Friday, 18 November 2016


Oh wow, to find a Greater Death’s Head Hawkmoth in our garden, well Clarice, have the lambs stopped screaming.

Remember the Silence of the Lambs movie poster with a Greater Death’s Head Hawkmoth over the mouth of the girl, yes you do as it still eats away at you, well this is one of those moths. I feel so blessed to find this big moth, over 10cm big with its sinister skull shape on its back, I am sure Hannibal Lecter would be proud of this moth but other than a harbinger of death how much does South African’s know about this beautiful caterpillar/moth that is found in their gardens.

The Acherontia atropos, as this species of Death’s Head Hawkmoth is known as, is named after a river in Greek mythology the Acheron or the River of Pain over which the ferryman takes you over. Atropos the unturnable, one of three Moirai goddesses of fate and destiny who cuts the thread of life. With a top speed of just under 50kph, I am sure you can’t outrun your fate as this moth can be seen feeding like a hummingbird on the nectar of flowers and raiding beehives at night, all for the sweet nectar of life.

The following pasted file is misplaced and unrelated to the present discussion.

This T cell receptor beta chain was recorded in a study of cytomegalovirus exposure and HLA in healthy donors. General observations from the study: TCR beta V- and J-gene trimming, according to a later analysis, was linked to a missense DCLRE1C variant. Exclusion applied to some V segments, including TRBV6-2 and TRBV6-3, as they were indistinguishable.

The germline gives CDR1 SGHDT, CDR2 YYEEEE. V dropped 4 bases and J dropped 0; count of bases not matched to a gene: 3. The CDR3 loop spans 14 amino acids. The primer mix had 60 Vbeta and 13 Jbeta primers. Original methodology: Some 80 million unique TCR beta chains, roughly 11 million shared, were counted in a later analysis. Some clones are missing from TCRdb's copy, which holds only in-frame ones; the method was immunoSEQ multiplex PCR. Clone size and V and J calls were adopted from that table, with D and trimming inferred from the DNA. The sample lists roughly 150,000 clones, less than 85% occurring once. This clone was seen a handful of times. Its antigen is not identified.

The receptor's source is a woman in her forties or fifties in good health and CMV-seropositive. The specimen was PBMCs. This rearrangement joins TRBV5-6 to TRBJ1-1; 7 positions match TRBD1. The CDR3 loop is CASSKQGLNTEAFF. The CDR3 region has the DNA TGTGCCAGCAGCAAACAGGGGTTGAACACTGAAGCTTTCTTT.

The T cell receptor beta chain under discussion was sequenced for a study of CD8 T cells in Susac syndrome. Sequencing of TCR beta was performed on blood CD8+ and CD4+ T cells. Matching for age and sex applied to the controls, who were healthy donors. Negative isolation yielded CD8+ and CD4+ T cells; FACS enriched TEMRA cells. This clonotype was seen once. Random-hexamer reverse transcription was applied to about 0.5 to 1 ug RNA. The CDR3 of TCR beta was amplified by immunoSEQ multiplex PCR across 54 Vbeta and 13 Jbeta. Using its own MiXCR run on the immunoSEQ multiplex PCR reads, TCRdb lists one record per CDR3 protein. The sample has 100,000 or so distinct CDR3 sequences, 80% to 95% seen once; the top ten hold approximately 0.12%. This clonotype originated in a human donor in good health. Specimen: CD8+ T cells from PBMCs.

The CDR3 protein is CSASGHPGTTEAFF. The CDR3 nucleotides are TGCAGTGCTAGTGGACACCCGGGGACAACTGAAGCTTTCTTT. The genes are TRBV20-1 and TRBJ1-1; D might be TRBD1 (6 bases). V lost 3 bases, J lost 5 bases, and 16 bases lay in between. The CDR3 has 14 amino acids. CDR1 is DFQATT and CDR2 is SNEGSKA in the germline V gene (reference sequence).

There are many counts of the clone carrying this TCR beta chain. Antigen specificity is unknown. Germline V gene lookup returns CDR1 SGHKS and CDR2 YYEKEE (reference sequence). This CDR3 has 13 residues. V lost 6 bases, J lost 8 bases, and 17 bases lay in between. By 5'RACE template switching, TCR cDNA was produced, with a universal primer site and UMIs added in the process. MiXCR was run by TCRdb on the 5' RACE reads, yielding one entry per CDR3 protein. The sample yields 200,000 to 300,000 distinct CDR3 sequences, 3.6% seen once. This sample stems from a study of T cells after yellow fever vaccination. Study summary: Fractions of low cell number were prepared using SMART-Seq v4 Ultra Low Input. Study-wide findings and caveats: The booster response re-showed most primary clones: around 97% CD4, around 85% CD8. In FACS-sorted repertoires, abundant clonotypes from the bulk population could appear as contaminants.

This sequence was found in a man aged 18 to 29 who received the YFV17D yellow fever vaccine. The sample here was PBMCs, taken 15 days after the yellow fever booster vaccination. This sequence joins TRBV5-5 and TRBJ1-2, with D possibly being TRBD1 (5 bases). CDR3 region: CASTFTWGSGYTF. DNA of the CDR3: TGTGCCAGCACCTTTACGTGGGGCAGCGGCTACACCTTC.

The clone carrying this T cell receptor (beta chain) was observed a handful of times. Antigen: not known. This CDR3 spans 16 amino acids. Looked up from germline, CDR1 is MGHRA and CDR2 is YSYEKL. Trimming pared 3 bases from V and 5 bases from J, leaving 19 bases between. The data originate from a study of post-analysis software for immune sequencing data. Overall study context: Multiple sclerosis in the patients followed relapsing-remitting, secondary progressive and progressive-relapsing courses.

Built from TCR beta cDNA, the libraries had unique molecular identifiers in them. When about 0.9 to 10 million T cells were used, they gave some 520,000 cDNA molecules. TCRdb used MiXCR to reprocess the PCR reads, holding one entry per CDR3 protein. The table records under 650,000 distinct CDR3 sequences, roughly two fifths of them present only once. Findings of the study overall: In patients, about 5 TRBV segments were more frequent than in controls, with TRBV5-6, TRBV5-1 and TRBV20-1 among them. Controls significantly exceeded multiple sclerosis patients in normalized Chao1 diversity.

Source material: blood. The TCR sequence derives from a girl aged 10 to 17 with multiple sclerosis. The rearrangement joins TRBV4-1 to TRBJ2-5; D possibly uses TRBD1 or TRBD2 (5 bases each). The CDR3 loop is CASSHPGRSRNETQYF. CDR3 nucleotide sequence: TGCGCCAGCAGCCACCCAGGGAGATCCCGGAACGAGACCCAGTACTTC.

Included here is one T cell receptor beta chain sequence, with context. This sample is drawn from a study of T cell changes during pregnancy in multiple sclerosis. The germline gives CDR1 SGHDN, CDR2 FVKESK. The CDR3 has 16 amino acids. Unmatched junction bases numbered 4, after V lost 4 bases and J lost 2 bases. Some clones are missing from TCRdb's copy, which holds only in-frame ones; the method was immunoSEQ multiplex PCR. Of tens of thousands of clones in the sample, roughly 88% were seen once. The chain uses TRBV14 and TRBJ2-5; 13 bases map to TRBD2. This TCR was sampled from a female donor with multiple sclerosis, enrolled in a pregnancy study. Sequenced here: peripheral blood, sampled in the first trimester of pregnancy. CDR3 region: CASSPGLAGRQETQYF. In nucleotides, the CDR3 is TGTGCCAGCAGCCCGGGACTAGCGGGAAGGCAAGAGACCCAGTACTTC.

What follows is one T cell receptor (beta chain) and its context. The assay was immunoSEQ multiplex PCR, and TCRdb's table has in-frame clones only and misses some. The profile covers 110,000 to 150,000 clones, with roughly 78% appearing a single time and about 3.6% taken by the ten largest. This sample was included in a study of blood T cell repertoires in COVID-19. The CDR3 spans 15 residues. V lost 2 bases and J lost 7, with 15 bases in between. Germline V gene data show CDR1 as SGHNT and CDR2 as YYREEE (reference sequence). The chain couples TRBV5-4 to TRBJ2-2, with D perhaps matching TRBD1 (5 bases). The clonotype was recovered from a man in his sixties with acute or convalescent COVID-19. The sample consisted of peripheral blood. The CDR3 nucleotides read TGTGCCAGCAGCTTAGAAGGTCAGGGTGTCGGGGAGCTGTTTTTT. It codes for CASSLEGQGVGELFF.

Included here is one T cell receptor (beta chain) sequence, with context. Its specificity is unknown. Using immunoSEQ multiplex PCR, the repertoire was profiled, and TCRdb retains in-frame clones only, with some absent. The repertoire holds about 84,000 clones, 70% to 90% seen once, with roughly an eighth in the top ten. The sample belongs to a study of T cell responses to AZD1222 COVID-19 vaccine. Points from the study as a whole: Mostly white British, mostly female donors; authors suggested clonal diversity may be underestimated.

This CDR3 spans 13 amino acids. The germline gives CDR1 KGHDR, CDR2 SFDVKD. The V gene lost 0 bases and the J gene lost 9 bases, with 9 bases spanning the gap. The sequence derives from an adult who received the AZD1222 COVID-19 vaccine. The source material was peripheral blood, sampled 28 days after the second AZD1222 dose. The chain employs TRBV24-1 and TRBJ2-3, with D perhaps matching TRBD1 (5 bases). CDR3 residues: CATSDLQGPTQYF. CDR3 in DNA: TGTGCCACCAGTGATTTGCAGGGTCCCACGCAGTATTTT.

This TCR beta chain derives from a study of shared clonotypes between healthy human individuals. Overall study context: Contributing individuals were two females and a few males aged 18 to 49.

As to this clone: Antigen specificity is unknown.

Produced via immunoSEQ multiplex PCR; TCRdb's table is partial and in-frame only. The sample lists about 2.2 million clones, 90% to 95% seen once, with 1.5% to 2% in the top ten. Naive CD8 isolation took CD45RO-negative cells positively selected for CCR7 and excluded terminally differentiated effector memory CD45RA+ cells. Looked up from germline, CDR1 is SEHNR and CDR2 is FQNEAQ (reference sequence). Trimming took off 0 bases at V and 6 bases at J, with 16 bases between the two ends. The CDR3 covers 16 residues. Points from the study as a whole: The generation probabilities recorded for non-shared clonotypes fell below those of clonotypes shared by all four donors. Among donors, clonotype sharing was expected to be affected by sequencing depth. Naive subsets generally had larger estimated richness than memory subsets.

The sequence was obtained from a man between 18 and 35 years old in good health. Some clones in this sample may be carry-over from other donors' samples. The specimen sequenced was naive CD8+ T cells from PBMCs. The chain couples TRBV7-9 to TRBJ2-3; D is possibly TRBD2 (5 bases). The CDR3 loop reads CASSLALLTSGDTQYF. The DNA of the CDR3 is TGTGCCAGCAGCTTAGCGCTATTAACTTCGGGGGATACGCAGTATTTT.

So it is not surprising that we have used this moth, in literature and movies like Bram Stoker’s Dracula, and Silence of the Lambs. In the Netherlands, they call this the Doodshoofdvlinder and in French, le sphinx à tête de mort; in German, Totenkopfschwärmer; in Spanish, cabeza de muerto; and in Swedish, Dödskallesvärmare, whatever you call it, I find the Greater Death’s Head Hawkmoth beautiful and life inspiring.

I do wish I can chat longer, but I’m having an old friend over for dinner.

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